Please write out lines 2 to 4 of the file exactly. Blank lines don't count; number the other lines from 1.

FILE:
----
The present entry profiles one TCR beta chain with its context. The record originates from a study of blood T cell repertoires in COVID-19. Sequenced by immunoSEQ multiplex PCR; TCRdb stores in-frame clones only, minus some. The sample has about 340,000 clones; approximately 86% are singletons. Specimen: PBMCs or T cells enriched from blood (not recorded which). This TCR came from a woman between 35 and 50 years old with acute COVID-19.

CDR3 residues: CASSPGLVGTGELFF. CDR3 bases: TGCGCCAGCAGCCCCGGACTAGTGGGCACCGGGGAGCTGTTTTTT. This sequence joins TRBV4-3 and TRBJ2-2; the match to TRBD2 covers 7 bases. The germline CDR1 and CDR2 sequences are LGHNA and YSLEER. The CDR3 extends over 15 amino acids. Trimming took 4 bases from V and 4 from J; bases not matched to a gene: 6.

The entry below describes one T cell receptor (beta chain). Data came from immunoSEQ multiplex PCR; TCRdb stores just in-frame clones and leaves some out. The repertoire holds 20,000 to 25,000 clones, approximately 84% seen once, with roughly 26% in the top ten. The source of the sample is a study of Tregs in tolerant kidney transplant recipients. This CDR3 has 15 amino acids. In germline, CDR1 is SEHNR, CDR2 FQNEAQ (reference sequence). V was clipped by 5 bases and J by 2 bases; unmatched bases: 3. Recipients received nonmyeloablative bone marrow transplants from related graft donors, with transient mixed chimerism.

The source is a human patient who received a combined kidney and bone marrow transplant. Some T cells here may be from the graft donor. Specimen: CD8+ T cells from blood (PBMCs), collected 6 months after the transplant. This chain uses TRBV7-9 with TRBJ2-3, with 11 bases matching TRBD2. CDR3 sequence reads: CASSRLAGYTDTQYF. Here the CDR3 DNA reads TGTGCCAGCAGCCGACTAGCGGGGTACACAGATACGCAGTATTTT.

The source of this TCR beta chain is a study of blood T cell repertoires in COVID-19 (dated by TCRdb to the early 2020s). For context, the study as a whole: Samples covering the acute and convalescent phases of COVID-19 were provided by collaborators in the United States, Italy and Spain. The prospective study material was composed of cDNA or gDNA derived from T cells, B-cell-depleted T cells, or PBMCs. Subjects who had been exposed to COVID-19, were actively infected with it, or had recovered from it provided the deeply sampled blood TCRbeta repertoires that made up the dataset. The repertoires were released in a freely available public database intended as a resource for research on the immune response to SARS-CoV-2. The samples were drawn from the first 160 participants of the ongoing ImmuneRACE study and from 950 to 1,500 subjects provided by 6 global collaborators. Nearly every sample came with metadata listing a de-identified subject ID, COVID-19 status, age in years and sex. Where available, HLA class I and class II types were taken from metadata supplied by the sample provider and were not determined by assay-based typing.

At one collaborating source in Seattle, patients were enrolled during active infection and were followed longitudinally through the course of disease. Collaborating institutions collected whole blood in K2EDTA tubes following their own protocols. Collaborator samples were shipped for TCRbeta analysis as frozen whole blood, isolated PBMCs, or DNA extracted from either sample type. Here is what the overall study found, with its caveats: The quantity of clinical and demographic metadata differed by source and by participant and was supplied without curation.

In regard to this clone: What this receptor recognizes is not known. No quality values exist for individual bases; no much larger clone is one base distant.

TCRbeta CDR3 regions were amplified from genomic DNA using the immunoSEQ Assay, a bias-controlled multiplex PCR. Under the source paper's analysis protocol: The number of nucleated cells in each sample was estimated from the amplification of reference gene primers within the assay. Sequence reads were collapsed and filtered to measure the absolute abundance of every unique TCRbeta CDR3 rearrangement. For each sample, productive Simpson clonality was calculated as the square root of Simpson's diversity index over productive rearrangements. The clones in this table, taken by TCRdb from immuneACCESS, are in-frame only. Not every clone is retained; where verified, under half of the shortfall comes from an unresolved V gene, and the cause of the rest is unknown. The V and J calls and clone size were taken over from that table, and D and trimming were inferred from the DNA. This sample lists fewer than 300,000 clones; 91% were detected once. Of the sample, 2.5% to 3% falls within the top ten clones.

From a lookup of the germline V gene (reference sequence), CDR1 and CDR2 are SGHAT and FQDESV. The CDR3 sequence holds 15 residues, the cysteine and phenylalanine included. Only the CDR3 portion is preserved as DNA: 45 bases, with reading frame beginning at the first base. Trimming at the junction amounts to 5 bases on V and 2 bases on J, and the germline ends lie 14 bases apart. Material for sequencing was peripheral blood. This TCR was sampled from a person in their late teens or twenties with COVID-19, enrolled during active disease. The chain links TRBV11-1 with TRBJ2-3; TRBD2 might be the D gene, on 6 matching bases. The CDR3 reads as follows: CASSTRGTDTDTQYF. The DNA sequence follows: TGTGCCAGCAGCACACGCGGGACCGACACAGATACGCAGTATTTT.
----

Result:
CDR3 residues: CASSPGLVGTGELFF. CDR3 bases: TGCGCCAGCAGCCCCGGACTAGTGGGCACCGGGGAGCTGTTTTTT. This sequence joins TRBV4-3 and TRBJ2-2; the match to TRBD2 covers 7 bases. The germline CDR1 and CDR2 sequences are LGHNA and YSLEER. The CDR3 extends over 15 amino acids. Trimming took 4 bases from V and 4 from J; bases not matched to a gene: 6.

The entry below describes one T cell receptor (beta chain). Data came from immunoSEQ multiplex PCR; TCRdb stores just in-frame clones and leaves some out. The repertoire holds 20,000 to 25,000 clones, approximately 84% seen once, with roughly 26% in the top ten. The source of the sample is a study of Tregs in tolerant kidney transplant recipients. This CDR3 has 15 amino acids. In germline, CDR1 is SEHNR, CDR2 FQNEAQ (reference sequence). V was clipped by 5 bases and J by 2 bases; unmatched bases: 3. Recipients received nonmyeloablative bone marrow transplants from related graft donors, with transient mixed chimerism.

The source is a human patient who received a combined kidney and bone marrow transplant. Some T cells here may be from the graft donor. Specimen: CD8+ T cells from blood (PBMCs), collected 6 months after the transplant. This chain uses TRBV7-9 with TRBJ2-3, with 11 bases matching TRBD2. CDR3 sequence reads: CASSRLAGYTDTQYF. Here the CDR3 DNA reads TGTGCCAGCAGCCGACTAGCGGGGTACACAGATACGCAGTATTTT.